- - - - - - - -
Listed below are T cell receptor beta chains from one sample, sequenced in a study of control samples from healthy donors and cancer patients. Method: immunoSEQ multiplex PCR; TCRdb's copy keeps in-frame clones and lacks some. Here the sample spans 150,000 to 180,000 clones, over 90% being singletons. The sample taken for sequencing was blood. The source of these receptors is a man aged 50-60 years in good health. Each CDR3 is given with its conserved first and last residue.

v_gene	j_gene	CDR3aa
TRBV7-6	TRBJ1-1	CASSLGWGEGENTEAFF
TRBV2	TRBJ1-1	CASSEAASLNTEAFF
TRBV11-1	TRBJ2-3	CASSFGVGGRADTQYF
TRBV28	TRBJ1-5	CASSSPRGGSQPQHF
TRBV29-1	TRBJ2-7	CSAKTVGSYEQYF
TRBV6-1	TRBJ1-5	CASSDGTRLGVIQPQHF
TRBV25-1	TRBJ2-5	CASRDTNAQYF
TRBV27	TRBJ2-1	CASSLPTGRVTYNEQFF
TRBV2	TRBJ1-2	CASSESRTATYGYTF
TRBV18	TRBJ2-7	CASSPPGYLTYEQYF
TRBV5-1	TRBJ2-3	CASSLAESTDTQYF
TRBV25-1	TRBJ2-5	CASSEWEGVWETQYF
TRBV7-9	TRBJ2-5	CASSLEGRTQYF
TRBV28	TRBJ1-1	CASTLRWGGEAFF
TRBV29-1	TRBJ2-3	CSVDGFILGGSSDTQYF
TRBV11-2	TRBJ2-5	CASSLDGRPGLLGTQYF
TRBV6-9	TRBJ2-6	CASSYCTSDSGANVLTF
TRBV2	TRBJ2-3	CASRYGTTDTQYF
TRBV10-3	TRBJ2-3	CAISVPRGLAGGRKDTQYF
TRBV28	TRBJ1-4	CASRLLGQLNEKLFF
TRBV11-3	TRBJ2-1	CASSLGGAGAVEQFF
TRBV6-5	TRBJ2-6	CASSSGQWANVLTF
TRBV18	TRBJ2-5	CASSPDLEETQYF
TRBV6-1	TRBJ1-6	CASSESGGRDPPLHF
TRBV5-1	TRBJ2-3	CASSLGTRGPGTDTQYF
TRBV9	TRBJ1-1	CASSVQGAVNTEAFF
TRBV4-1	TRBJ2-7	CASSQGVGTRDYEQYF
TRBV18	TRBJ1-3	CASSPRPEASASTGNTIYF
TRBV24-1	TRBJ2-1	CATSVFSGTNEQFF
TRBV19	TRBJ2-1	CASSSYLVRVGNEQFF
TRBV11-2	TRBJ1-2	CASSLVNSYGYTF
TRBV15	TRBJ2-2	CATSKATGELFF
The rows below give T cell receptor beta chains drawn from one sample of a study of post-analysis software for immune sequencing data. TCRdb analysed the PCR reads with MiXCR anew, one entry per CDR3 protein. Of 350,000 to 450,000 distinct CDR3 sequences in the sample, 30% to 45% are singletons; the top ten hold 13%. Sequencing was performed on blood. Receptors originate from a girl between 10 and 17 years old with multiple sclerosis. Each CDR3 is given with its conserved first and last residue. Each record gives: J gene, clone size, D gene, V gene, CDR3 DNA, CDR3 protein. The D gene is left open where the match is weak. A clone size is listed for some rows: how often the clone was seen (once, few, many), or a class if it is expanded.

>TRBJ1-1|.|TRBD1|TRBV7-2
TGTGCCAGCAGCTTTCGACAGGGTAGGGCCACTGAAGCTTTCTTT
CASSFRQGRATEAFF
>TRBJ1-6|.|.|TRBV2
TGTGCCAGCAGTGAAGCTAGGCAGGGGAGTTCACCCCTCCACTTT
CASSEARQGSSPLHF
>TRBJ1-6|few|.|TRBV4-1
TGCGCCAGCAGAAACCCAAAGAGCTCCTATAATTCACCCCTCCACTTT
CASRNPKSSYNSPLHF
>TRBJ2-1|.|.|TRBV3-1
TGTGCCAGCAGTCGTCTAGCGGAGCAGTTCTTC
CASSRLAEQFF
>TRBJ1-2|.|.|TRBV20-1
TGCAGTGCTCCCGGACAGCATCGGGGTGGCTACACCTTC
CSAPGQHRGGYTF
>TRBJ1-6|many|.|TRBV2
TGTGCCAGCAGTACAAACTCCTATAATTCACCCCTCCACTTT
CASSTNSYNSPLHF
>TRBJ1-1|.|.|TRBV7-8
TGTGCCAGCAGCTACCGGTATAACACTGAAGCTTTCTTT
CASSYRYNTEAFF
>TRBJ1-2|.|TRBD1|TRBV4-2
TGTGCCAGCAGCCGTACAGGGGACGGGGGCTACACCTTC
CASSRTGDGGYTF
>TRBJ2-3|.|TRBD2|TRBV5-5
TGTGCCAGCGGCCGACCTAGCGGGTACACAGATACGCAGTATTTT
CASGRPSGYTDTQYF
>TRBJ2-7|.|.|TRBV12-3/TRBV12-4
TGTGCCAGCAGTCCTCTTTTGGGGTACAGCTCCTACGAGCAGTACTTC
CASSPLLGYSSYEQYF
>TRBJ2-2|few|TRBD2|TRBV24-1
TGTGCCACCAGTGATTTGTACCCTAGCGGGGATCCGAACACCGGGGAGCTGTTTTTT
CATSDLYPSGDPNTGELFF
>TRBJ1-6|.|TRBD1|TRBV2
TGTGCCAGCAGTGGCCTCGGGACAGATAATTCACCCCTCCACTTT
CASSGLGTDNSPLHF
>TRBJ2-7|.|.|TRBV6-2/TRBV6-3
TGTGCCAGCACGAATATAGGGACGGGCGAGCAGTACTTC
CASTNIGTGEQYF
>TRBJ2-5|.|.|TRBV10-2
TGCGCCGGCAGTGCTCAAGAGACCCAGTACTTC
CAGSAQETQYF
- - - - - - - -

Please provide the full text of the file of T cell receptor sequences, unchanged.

Listed below are T cell receptor beta chains from one sample, sequenced in a study of control samples from healthy donors and cancer patients. Method: immunoSEQ multiplex PCR; TCRdb's copy keeps in-frame clones and lacks some. Here the sample spans 150,000 to 180,000 clones, over 90% being singletons. The sample taken for sequencing was blood. The source of these receptors is a man aged 50-60 years in good health. Each CDR3 is given with its conserved first and last residue.

v_gene	j_gene	CDR3aa
TRBV7-6	TRBJ1-1	CASSLGWGEGENTEAFF
TRBV2	TRBJ1-1	CASSEAASLNTEAFF
TRBV11-1	TRBJ2-3	CASSFGVGGRADTQYF
TRBV28	TRBJ1-5	CASSSPRGGSQPQHF
TRBV29-1	TRBJ2-7	CSAKTVGSYEQYF
TRBV6-1	TRBJ1-5	CASSDGTRLGVIQPQHF
TRBV25-1	TRBJ2-5	CASRDTNAQYF
TRBV27	TRBJ2-1	CASSLPTGRVTYNEQFF
TRBV2	TRBJ1-2	CASSESRTATYGYTF
TRBV18	TRBJ2-7	CASSPPGYLTYEQYF
TRBV5-1	TRBJ2-3	CASSLAESTDTQYF
TRBV25-1	TRBJ2-5	CASSEWEGVWETQYF
TRBV7-9	TRBJ2-5	CASSLEGRTQYF
TRBV28	TRBJ1-1	CASTLRWGGEAFF
TRBV29-1	TRBJ2-3	CSVDGFILGGSSDTQYF
TRBV11-2	TRBJ2-5	CASSLDGRPGLLGTQYF
TRBV6-9	TRBJ2-6	CASSYCTSDSGANVLTF
TRBV2	TRBJ2-3	CASRYGTTDTQYF
TRBV10-3	TRBJ2-3	CAISVPRGLAGGRKDTQYF
TRBV28	TRBJ1-4	CASRLLGQLNEKLFF
TRBV11-3	TRBJ2-1	CASSLGGAGAVEQFF
TRBV6-5	TRBJ2-6	CASSSGQWANVLTF
TRBV18	TRBJ2-5	CASSPDLEETQYF
TRBV6-1	TRBJ1-6	CASSESGGRDPPLHF
TRBV5-1	TRBJ2-3	CASSLGTRGPGTDTQYF
TRBV9	TRBJ1-1	CASSVQGAVNTEAFF
TRBV4-1	TRBJ2-7	CASSQGVGTRDYEQYF
TRBV18	TRBJ1-3	CASSPRPEASASTGNTIYF
TRBV24-1	TRBJ2-1	CATSVFSGTNEQFF
TRBV19	TRBJ2-1	CASSSYLVRVGNEQFF
TRBV11-2	TRBJ1-2	CASSLVNSYGYTF
TRBV15	TRBJ2-2	CATSKATGELFF
The rows below give T cell receptor beta chains drawn from one sample of a study of post-analysis software for immune sequencing data. TCRdb analysed the PCR reads with MiXCR anew, one entry per CDR3 protein. Of 350,000 to 450,000 distinct CDR3 sequences in the sample, 30% to 45% are singletons; the top ten hold 13%. Sequencing was performed on blood. Receptors originate from a girl between 10 and 17 years old with multiple sclerosis. Each CDR3 is given with its conserved first and last residue. Each record gives: J gene, clone size, D gene, V gene, CDR3 DNA, CDR3 protein. The D gene is left open where the match is weak. A clone size is listed for some rows: how often the clone was seen (once, few, many), or a class if it is expanded.

>TRBJ1-1|.|TRBD1|TRBV7-2
TGTGCCAGCAGCTTTCGACAGGGTAGGGCCACTGAAGCTTTCTTT
CASSFRQGRATEAFF
>TRBJ1-6|.|.|TRBV2
TGTGCCAGCAGTGAAGCTAGGCAGGGGAGTTCACCCCTCCACTTT
CASSEARQGSSPLHF
>TRBJ1-6|few|.|TRBV4-1
TGCGCCAGCAGAAACCCAAAGAGCTCCTATAATTCACCCCTCCACTTT
CASRNPKSSYNSPLHF
>TRBJ2-1|.|.|TRBV3-1
TGTGCCAGCAGTCGTCTAGCGGAGCAGTTCTTC
CASSRLAEQFF
>TRBJ1-2|.|.|TRBV20-1
TGCAGTGCTCCCGGACAGCATCGGGGTGGCTACACCTTC
CSAPGQHRGGYTF
>TRBJ1-6|many|.|TRBV2
TGTGCCAGCAGTACAAACTCCTATAATTCACCCCTCCACTTT
CASSTNSYNSPLHF
>TRBJ1-1|.|.|TRBV7-8
TGTGCCAGCAGCTACCGGTATAACACTGAAGCTTTCTTT
CASSYRYNTEAFF
>TRBJ1-2|.|TRBD1|TRBV4-2
TGTGCCAGCAGCCGTACAGGGGACGGGGGCTACACCTTC
CASSRTGDGGYTF
>TRBJ2-3|.|TRBD2|TRBV5-5
TGTGCCAGCGGCCGACCTAGCGGGTACACAGATACGCAGTATTTT
CASGRPSGYTDTQYF
>TRBJ2-7|.|.|TRBV12-3/TRBV12-4
TGTGCCAGCAGTCCTCTTTTGGGGTACAGCTCCTACGAGCAGTACTTC
CASSPLLGYSSYEQYF
>TRBJ2-2|few|TRBD2|TRBV24-1
TGTGCCACCAGTGATTTGTACCCTAGCGGGGATCCGAACACCGGGGAGCTGTTTTTT
CATSDLYPSGDPNTGELFF
>TRBJ1-6|.|TRBD1|TRBV2
TGTGCCAGCAGTGGCCTCGGGACAGATAATTCACCCCTCCACTTT
CASSGLGTDNSPLHF
>TRBJ2-7|.|.|TRBV6-2/TRBV6-3
TGTGCCAGCACGAATATAGGGACGGGCGAGCAGTACTTC
CASTNIGTGEQYF
>TRBJ2-5|.|.|TRBV10-2
TGCGCCGGCAGTGCTCAAGAGACCCAGTACTTC
CAGSAQETQYF